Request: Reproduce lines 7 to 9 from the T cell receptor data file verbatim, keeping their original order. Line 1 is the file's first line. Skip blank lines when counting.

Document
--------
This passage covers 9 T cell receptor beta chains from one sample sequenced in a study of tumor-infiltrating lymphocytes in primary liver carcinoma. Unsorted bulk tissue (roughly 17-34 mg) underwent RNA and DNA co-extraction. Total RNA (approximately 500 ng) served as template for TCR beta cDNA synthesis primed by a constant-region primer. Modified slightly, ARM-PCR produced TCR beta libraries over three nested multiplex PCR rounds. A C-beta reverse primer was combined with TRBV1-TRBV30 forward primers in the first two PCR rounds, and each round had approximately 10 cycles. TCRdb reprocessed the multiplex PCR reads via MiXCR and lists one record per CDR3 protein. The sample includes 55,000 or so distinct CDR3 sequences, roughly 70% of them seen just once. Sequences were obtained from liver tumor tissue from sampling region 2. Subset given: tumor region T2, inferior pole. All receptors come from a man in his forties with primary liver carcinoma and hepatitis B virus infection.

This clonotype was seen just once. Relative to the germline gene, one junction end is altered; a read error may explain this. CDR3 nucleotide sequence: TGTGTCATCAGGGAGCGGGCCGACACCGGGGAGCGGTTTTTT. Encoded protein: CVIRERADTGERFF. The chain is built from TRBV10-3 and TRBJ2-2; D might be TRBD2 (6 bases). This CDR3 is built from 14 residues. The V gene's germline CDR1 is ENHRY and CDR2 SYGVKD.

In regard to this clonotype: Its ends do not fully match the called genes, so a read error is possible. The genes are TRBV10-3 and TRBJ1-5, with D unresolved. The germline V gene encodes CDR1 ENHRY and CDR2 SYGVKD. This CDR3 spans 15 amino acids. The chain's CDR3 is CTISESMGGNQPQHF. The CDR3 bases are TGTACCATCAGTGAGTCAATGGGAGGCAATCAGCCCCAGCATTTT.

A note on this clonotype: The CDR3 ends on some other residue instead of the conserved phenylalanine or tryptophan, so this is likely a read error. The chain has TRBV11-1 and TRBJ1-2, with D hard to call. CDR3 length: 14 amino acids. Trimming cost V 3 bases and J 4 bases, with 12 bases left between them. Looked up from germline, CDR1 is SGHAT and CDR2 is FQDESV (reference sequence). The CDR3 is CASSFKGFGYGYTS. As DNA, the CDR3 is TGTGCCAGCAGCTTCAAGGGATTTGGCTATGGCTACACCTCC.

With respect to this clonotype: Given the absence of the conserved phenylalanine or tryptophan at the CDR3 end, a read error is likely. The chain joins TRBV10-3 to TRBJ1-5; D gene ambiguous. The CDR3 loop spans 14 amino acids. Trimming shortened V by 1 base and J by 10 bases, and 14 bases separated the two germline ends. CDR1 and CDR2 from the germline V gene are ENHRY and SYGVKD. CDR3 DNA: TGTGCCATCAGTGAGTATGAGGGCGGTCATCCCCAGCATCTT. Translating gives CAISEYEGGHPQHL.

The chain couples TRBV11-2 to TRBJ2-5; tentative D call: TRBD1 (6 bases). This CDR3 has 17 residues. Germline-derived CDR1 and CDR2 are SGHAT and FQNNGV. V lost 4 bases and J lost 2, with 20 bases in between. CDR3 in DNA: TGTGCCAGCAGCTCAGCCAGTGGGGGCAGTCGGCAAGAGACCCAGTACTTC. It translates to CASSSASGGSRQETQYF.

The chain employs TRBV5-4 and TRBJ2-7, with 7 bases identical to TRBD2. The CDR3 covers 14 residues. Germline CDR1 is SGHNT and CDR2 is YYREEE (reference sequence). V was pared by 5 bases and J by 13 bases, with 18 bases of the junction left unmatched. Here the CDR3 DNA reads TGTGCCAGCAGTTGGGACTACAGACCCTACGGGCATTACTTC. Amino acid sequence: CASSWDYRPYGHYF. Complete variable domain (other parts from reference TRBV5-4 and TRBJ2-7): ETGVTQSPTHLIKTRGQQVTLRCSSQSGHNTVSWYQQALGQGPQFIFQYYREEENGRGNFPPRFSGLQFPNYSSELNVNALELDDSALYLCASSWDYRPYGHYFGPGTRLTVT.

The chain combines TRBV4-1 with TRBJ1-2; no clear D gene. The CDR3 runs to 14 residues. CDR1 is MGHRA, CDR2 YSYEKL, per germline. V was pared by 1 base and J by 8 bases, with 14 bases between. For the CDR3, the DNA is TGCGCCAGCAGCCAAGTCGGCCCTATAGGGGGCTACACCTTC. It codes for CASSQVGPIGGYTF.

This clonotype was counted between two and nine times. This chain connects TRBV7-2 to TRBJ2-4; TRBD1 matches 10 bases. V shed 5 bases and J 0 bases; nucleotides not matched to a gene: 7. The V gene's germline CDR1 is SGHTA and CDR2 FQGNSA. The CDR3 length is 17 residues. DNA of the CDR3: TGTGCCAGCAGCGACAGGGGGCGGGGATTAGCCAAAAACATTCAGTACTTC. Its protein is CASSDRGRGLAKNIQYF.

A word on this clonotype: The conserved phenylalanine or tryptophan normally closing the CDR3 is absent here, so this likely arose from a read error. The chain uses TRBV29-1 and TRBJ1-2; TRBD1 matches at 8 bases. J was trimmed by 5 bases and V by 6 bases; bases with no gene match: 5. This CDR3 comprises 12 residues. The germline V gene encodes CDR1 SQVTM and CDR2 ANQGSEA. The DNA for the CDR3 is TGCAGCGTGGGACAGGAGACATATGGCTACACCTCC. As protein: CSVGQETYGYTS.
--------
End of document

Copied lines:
The chain employs TRBV5-4 and TRBJ2-7, with 7 bases identical to TRBD2. The CDR3 covers 14 residues. Germline CDR1 is SGHNT and CDR2 is YYREEE (reference sequence). V was pared by 5 bases and J by 13 bases, with 18 bases of the junction left unmatched. Here the CDR3 DNA reads TGTGCCAGCAGTTGGGACTACAGACCCTACGGGCATTACTTC. Amino acid sequence: CASSWDYRPYGHYF. Complete variable domain (other parts from reference TRBV5-4 and TRBJ2-7): ETGVTQSPTHLIKTRGQQVTLRCSSQSGHNTVSWYQQALGQGPQFIFQYYREEENGRGNFPPRFSGLQFPNYSSELNVNALELDDSALYLCASSWDYRPYGHYFGPGTRLTVT.

The chain combines TRBV4-1 with TRBJ1-2; no clear D gene. The CDR3 runs to 14 residues. CDR1 is MGHRA, CDR2 YSYEKL, per germline. V was pared by 1 base and J by 8 bases, with 14 bases between. For the CDR3, the DNA is TGCGCCAGCAGCCAAGTCGGCCCTATAGGGGGCTACACCTTC. It codes for CASSQVGPIGGYTF.

This clonotype was counted between two and nine times. This chain connects TRBV7-2 to TRBJ2-4; TRBD1 matches 10 bases. V shed 5 bases and J 0 bases; nucleotides not matched to a gene: 7. The V gene's germline CDR1 is SGHTA and CDR2 FQGNSA. The CDR3 length is 17 residues. DNA of the CDR3: TGTGCCAGCAGCGACAGGGGGCGGGGATTAGCCAAAAACATTCAGTACTTC. Its protein is CASSDRGRGLAKNIQYF.